Four days into Patriots training camp 2003 and one of the team's biggest free agent signings, based on bonus money anyway, isn't exactly thrilled with his situation. Veteran cornerback Tyrone Poole, signed this March to a four-year contract that included a $1.8 million signing bonus, is already a bit frustrated with his limited practice reps.
Through five training camp practices, and with last year's starters Ty Law and Otis Smith on the sidelines, Poole has seen limited action in time with the third defensive group. Patriots Head Coach Bill Belichick has always cautioned against placing undue importance on practice grouping in terms of depth, but Poole for one has noticed the number of players stepping on the field before him. So far rookies Eugene Wilson and Asante Samuel have worked with the first unit, Ben Kelly and Antwan Harris with the second, while Poole, Leonard Myers and Dyshod Carter fill out the action.
"There's a lot more into it than actually performance wise," Poole said when questioned about the situation on his way off the practice field Saturday morning. "There is a lot of other stuff that I don't care to mention because I don't want to speak through the press. But hopefully things will be resolved and it will be for the good of everybody and life goes on."
Based on his experience and the amount of money the team has invested in the veteran, it isn't unrealistic that many expected Poole to step in for Law and Smith in practice, but it has been the pair of rookies that have seen the bulk of the early practice action. When questioned on that assumption in Saturday morning's press conference, Belichick focused more on what the rookies have done than what other players may be lacking.
"I would say that those two, Asante and Eugene, have gotten a lot of reps because they have been here for quite a long time, since the middle of May," Belichick said. "They've gotten a lot of opportunities, and the opportunities they have gotten they have done well with and taken advantage of. There's no reason not to keep giving them the reps, but I think everybody else is taking their turn too, other than the ones that are injured."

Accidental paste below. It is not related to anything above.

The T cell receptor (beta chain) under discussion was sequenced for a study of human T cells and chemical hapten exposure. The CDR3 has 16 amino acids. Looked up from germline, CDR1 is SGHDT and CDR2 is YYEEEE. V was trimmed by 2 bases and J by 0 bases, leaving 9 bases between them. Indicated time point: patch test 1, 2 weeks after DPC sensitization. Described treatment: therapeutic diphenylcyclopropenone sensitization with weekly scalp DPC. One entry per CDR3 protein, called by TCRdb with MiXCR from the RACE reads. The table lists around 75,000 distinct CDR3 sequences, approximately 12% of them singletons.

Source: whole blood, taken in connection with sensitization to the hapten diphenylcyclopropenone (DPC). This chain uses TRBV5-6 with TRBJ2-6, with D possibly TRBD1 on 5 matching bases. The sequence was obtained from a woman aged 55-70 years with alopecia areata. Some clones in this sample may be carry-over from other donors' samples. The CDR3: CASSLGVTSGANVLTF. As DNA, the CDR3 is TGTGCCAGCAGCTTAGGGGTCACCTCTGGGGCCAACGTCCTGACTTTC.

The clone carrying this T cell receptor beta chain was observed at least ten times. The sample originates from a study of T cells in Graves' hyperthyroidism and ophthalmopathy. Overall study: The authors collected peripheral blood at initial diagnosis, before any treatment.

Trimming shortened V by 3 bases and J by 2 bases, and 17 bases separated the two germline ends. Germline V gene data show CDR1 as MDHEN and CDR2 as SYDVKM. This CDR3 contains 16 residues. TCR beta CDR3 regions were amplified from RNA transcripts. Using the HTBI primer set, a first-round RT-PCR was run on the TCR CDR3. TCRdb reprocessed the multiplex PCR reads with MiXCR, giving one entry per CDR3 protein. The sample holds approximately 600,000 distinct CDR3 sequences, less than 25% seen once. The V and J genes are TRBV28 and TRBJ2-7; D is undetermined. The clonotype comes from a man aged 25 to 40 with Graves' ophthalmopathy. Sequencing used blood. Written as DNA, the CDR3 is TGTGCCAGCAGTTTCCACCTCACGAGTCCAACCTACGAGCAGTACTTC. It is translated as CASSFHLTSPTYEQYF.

According to Poole, a 5-9, 188-pound corner out of Fort Valley State, this is the first time in his football career that he has been in the type of situation in which he currently resides.
"This is the first time for this," Poole acknowledged. "Like I said there are a whole lot of things that I could say, but I am not going to speak through the papers and the ink. Hopefully everything can be on the tail end ending up good for both sides. I will just show up every day until something else occurs and go from there."
Poole, a seven-year NFL veteran originally drafted in the first round of the 1995 NFL draft by the Carolina Panthers, did not participate in the Patriots offseason program after signing this spring. And while the veteran of 108 career games and 89 starts has plenty of experience to look back on in his quest to fit in with this defense, he admits that he isn't entirely mentally dedicated to the game right now.
"I am not totally focused because my family is not going to be here with me this year," Poole said. "So with the complex defense that they have here it's kind of a deterring thing to have half of your focus somewhere else and some of your focus in another place. But overall it's all right.